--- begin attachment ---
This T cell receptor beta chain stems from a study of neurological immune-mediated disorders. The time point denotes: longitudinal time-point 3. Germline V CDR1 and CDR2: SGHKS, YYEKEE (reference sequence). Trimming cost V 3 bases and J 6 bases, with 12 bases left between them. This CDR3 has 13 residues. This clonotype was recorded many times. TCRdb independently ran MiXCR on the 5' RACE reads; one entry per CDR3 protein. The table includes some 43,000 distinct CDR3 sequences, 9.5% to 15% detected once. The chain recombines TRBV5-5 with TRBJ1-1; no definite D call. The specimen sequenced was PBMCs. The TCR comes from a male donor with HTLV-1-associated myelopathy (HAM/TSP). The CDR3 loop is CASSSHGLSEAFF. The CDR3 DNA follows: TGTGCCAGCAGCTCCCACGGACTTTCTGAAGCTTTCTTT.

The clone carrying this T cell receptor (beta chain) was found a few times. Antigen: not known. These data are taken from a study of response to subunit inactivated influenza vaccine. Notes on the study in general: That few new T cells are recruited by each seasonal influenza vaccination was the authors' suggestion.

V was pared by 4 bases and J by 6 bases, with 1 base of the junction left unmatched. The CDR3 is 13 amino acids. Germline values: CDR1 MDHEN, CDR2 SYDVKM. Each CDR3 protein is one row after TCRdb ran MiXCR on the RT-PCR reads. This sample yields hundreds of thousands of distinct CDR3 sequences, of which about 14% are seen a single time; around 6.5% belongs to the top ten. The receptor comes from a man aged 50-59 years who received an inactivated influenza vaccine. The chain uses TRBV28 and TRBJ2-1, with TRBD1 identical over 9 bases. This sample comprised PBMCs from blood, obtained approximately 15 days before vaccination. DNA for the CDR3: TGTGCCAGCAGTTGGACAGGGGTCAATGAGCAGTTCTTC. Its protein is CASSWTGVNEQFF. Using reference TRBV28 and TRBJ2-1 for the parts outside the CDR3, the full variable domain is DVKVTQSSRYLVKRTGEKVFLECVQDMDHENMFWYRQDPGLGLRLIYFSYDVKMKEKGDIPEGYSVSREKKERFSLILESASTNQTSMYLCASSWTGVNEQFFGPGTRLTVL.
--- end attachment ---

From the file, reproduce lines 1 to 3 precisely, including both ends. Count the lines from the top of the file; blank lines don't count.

This T cell receptor beta chain stems from a study of neurological immune-mediated disorders. The time point denotes: longitudinal time-point 3. Germline V CDR1 and CDR2: SGHKS, YYEKEE (reference sequence). Trimming cost V 3 bases and J 6 bases, with 12 bases left between them. This CDR3 has 13 residues. This clonotype was recorded many times. TCRdb independently ran MiXCR on the 5' RACE reads; one entry per CDR3 protein. The table includes some 43,000 distinct CDR3 sequences, 9.5% to 15% detected once. The chain recombines TRBV5-5 with TRBJ1-1; no definite D call. The specimen sequenced was PBMCs. The TCR comes from a male donor with HTLV-1-associated myelopathy (HAM/TSP). The CDR3 loop is CASSSHGLSEAFF. The CDR3 DNA follows: TGTGCCAGCAGCTCCCACGGACTTTCTGAAGCTTTCTTT.

The clone carrying this T cell receptor (beta chain) was found a few times. Antigen: not known. These data are taken from a study of response to subunit inactivated influenza vaccine. Notes on the study in general: That few new T cells are recruited by each seasonal influenza vaccination was the authors' suggestion.

V was pared by 4 bases and J by 6 bases, with 1 base of the junction left unmatched. The CDR3 is 13 amino acids. Germline values: CDR1 MDHEN, CDR2 SYDVKM. Each CDR3 protein is one row after TCRdb ran MiXCR on the RT-PCR reads. This sample yields hundreds of thousands of distinct CDR3 sequences, of which about 14% are seen a single time; around 6.5% belongs to the top ten. The receptor comes from a man aged 50-59 years who received an inactivated influenza vaccine. The chain uses TRBV28 and TRBJ2-1, with TRBD1 identical over 9 bases. This sample comprised PBMCs from blood, obtained approximately 15 days before vaccination. DNA for the CDR3: TGTGCCAGCAGTTGGACAGGGGTCAATGAGCAGTTCTTC. Its protein is CASSWTGVNEQFF. Using reference TRBV28 and TRBJ2-1 for the parts outside the CDR3, the full variable domain is DVKVTQSSRYLVKRTGEKVFLECVQDMDHENMFWYRQDPGLGLRLIYFSYDVKMKEKGDIPEGYSVSREKKERFSLILESASTNQTSMYLCASSWTGVNEQFFGPGTRLTVL.